The BBC reports that if a Conservative Government were elected, as is widely expected, they would launch a drive to get more highly qualified migrants to come to the UK, but keep the points system.
Conservative shadow minister Damian Green said this week at the Tory party conference that they would keep the Government’s points based migration system but place an overall annual limit on numbers.
It would cut low skilled migration but push for more high grade workers.
However, Tier 3, of the five tier points system, for low skilled workers is already closed to non EU migrants, and Tier 1 is designed to attract highly skilled and qualified migrants.
Tier 2, for skilled workers, is designed to allow in only those workers which the country needs, and the Government takes advice from the independent Migration Advisory Committee (MAC).
“We want to attract more than our fair share of the brightest and the best,” he told a Tory conference fringe meeting in Manchester.
Mr Green said he wanted to achieve an immigration system as close as possible to the Australian system, which as well as having quotas for some professions also set targets for highly qualified migration.
He said Britain was a global trading nation and it was vital for future prosperity to attract more entrepreneurs and highly qualified graduates to the UK than to rival economies such as Japan or the US.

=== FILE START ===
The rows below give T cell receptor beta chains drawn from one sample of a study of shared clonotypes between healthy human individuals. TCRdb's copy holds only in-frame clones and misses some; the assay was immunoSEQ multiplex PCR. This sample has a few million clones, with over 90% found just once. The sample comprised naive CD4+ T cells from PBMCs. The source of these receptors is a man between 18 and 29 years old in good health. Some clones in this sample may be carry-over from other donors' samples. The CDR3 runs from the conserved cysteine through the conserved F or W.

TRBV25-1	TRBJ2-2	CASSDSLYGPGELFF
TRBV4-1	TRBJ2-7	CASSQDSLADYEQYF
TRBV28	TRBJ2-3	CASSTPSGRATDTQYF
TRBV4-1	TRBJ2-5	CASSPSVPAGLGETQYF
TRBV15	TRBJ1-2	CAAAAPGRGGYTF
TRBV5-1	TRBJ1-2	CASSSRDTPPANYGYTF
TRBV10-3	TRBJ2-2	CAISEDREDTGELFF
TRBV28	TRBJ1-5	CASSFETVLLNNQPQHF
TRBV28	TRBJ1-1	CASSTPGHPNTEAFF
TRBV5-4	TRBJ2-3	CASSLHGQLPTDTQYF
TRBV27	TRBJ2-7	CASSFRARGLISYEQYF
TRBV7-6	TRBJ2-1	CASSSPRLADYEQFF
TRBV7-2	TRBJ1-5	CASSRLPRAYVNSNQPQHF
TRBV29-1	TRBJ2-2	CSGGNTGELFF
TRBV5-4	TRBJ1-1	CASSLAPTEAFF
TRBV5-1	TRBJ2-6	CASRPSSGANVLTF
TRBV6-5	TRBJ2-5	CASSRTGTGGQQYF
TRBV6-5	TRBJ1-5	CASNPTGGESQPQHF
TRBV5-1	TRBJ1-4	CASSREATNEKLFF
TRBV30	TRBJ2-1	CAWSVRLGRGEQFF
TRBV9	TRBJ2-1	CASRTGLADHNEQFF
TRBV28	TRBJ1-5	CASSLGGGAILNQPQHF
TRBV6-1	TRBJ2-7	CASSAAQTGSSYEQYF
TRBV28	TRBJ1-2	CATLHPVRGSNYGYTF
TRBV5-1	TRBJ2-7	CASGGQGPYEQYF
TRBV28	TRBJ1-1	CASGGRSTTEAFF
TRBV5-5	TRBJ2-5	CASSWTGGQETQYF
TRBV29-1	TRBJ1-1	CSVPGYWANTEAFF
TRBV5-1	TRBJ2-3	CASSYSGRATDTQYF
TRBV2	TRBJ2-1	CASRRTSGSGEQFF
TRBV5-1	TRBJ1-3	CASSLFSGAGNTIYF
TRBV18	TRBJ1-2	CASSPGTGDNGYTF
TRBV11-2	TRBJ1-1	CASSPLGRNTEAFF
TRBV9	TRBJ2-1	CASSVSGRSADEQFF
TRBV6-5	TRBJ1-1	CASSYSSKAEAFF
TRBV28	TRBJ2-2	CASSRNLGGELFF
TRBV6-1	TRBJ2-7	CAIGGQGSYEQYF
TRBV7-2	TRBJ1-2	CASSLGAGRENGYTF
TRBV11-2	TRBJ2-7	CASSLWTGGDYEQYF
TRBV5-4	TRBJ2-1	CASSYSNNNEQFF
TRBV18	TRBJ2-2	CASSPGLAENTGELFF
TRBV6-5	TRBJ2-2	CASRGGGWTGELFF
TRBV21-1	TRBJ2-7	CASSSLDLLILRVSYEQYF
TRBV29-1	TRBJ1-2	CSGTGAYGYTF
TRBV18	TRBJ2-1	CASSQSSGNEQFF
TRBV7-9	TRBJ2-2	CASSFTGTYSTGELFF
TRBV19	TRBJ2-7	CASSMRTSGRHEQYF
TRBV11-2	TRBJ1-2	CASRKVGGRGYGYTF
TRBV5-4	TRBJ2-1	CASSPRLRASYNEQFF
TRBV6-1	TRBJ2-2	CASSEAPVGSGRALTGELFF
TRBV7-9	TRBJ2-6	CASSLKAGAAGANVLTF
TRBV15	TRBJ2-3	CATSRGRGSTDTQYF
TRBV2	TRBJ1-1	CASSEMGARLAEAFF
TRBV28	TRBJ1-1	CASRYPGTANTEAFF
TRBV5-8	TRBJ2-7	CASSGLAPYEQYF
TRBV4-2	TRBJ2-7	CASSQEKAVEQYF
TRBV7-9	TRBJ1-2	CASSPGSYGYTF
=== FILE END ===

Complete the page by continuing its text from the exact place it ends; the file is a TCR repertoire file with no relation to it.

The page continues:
But he also said it was important to control immigration by imposing an overall cap on numbers in order to ease pressure on public services and ease social tensions.
And he hit back at claims politicians on all sides were resorting to “scare stories” about immigration, insisting some such stories, especially about the impact on primary schools, were true.
But he said the Tories aimed to get immigration under control to “reduce the threat of social tension”, arguing that people will feel “more welcoming” and “relaxed” about immigration if they have evidence it is not threatening their local services.
This was particularly important because despite the recession there had been no reduction in immigration and “actually the numbers are still rising and all the pressures are still there”.
Immigration will be one of the most important issues for voters in the run up to the forthcoming general election.
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